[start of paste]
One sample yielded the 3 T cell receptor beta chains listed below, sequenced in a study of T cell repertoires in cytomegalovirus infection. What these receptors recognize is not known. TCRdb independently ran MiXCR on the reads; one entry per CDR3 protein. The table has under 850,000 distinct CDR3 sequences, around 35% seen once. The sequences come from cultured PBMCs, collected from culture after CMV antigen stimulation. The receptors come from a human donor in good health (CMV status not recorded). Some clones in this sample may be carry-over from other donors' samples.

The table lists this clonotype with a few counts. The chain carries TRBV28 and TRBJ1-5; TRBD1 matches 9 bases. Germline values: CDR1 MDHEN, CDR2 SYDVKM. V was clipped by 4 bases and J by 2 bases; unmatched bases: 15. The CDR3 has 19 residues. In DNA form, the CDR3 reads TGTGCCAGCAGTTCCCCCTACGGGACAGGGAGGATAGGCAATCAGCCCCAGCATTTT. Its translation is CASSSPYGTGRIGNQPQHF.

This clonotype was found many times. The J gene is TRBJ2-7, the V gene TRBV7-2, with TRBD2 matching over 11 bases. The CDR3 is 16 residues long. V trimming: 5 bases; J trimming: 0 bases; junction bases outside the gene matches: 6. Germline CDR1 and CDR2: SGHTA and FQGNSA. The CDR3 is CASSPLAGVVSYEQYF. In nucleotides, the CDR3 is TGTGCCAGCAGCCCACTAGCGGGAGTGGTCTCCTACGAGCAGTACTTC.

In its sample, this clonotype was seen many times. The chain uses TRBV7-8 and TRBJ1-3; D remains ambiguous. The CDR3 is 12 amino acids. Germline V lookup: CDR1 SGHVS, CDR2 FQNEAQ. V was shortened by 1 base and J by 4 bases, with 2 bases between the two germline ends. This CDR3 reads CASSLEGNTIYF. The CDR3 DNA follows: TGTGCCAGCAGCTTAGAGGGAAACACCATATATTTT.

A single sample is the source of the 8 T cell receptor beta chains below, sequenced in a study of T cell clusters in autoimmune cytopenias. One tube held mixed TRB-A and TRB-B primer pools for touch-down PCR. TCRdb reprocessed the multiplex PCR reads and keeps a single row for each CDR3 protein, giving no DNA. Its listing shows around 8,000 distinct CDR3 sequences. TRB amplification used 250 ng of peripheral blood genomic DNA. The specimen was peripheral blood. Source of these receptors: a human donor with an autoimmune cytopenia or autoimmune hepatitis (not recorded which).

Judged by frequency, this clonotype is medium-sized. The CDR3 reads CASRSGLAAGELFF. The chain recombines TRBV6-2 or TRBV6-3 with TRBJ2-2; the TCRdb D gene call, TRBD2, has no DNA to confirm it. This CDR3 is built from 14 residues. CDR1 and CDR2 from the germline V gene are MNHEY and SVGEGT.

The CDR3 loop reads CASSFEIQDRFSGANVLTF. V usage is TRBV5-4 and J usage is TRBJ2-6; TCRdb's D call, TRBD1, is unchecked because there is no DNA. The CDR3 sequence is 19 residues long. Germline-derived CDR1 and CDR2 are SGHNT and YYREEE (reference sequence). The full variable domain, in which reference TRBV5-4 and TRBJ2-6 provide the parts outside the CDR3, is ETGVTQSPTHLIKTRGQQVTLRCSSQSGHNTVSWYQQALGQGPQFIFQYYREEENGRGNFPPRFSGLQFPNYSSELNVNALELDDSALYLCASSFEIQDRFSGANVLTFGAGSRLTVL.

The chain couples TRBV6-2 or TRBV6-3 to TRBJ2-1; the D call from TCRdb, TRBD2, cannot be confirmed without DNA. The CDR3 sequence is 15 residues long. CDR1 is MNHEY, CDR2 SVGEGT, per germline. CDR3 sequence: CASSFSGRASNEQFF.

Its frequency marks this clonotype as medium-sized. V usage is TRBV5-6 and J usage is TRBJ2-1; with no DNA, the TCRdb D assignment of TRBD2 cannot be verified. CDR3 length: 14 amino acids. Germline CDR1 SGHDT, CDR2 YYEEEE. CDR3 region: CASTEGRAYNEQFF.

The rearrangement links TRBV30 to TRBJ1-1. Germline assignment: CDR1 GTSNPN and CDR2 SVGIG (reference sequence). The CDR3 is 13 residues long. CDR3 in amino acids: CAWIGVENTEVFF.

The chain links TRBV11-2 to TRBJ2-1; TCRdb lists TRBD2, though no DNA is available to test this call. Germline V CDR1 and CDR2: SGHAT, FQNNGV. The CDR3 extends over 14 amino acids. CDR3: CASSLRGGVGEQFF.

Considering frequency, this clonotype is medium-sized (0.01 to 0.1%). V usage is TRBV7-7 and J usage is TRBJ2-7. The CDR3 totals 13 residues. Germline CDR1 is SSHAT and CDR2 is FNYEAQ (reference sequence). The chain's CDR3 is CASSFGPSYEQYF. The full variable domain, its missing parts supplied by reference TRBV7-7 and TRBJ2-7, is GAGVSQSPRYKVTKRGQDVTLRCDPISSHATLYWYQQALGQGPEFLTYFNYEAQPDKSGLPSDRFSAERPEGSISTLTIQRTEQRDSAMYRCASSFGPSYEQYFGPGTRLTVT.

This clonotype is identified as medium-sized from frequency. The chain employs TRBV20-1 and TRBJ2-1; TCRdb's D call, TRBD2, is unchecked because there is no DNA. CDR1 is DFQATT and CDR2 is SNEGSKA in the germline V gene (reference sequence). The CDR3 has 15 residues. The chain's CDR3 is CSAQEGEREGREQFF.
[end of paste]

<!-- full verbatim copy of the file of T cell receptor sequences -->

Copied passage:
One sample yielded the 3 T cell receptor beta chains listed below, sequenced in a study of T cell repertoires in cytomegalovirus infection. What these receptors recognize is not known. TCRdb independently ran MiXCR on the reads; one entry per CDR3 protein. The table has under 850,000 distinct CDR3 sequences, around 35% seen once. The sequences come from cultured PBMCs, collected from culture after CMV antigen stimulation. The receptors come from a human donor in good health (CMV status not recorded). Some clones in this sample may be carry-over from other donors' samples.

The table lists this clonotype with a few counts. The chain carries TRBV28 and TRBJ1-5; TRBD1 matches 9 bases. Germline values: CDR1 MDHEN, CDR2 SYDVKM. V was clipped by 4 bases and J by 2 bases; unmatched bases: 15. The CDR3 has 19 residues. In DNA form, the CDR3 reads TGTGCCAGCAGTTCCCCCTACGGGACAGGGAGGATAGGCAATCAGCCCCAGCATTTT. Its translation is CASSSPYGTGRIGNQPQHF.

This clonotype was found many times. The J gene is TRBJ2-7, the V gene TRBV7-2, with TRBD2 matching over 11 bases. The CDR3 is 16 residues long. V trimming: 5 bases; J trimming: 0 bases; junction bases outside the gene matches: 6. Germline CDR1 and CDR2: SGHTA and FQGNSA. The CDR3 is CASSPLAGVVSYEQYF. In nucleotides, the CDR3 is TGTGCCAGCAGCCCACTAGCGGGAGTGGTCTCCTACGAGCAGTACTTC.

In its sample, this clonotype was seen many times. The chain uses TRBV7-8 and TRBJ1-3; D remains ambiguous. The CDR3 is 12 amino acids. Germline V lookup: CDR1 SGHVS, CDR2 FQNEAQ. V was shortened by 1 base and J by 4 bases, with 2 bases between the two germline ends. This CDR3 reads CASSLEGNTIYF. The CDR3 DNA follows: TGTGCCAGCAGCTTAGAGGGAAACACCATATATTTT.

A single sample is the source of the 8 T cell receptor beta chains below, sequenced in a study of T cell clusters in autoimmune cytopenias. One tube held mixed TRB-A and TRB-B primer pools for touch-down PCR. TCRdb reprocessed the multiplex PCR reads and keeps a single row for each CDR3 protein, giving no DNA. Its listing shows around 8,000 distinct CDR3 sequences. TRB amplification used 250 ng of peripheral blood genomic DNA. The specimen was peripheral blood. Source of these receptors: a human donor with an autoimmune cytopenia or autoimmune hepatitis (not recorded which).

Judged by frequency, this clonotype is medium-sized. The CDR3 reads CASRSGLAAGELFF. The chain recombines TRBV6-2 or TRBV6-3 with TRBJ2-2; the TCRdb D gene call, TRBD2, has no DNA to confirm it. This CDR3 is built from 14 residues. CDR1 and CDR2 from the germline V gene are MNHEY and SVGEGT.

The CDR3 loop reads CASSFEIQDRFSGANVLTF. V usage is TRBV5-4 and J usage is TRBJ2-6; TCRdb's D call, TRBD1, is unchecked because there is no DNA. The CDR3 sequence is 19 residues long. Germline-derived CDR1 and CDR2 are SGHNT and YYREEE (reference sequence). The full variable domain, in which reference TRBV5-4 and TRBJ2-6 provide the parts outside the CDR3, is ETGVTQSPTHLIKTRGQQVTLRCSSQSGHNTVSWYQQALGQGPQFIFQYYREEENGRGNFPPRFSGLQFPNYSSELNVNALELDDSALYLCASSFEIQDRFSGANVLTFGAGSRLTVL.

The chain couples TRBV6-2 or TRBV6-3 to TRBJ2-1; the D call from TCRdb, TRBD2, cannot be confirmed without DNA. The CDR3 sequence is 15 residues long. CDR1 is MNHEY, CDR2 SVGEGT, per germline. CDR3 sequence: CASSFSGRASNEQFF.

Its frequency marks this clonotype as medium-sized. V usage is TRBV5-6 and J usage is TRBJ2-1; with no DNA, the TCRdb D assignment of TRBD2 cannot be verified. CDR3 length: 14 amino acids. Germline CDR1 SGHDT, CDR2 YYEEEE. CDR3 region: CASTEGRAYNEQFF.

The rearrangement links TRBV30 to TRBJ1-1. Germline assignment: CDR1 GTSNPN and CDR2 SVGIG (reference sequence). The CDR3 is 13 residues long. CDR3 in amino acids: CAWIGVENTEVFF.

The chain links TRBV11-2 to TRBJ2-1; TCRdb lists TRBD2, though no DNA is available to test this call. Germline V CDR1 and CDR2: SGHAT, FQNNGV. The CDR3 extends over 14 amino acids. CDR3: CASSLRGGVGEQFF.

Considering frequency, this clonotype is medium-sized (0.01 to 0.1%). V usage is TRBV7-7 and J usage is TRBJ2-7. The CDR3 totals 13 residues. Germline CDR1 is SSHAT and CDR2 is FNYEAQ (reference sequence). The chain's CDR3 is CASSFGPSYEQYF. The full variable domain, its missing parts supplied by reference TRBV7-7 and TRBJ2-7, is GAGVSQSPRYKVTKRGQDVTLRCDPISSHATLYWYQQALGQGPEFLTYFNYEAQPDKSGLPSDRFSAERPEGSISTLTIQRTEQRDSAMYRCASSFGPSYEQYFGPGTRLTVT.

This clonotype is identified as medium-sized from frequency. The chain employs TRBV20-1 and TRBJ2-1; TCRdb's D call, TRBD2, is unchecked because there is no DNA. CDR1 is DFQATT and CDR2 is SNEGSKA in the germline V gene (reference sequence). The CDR3 has 15 residues. The chain's CDR3 is CSAQEGEREGREQFF.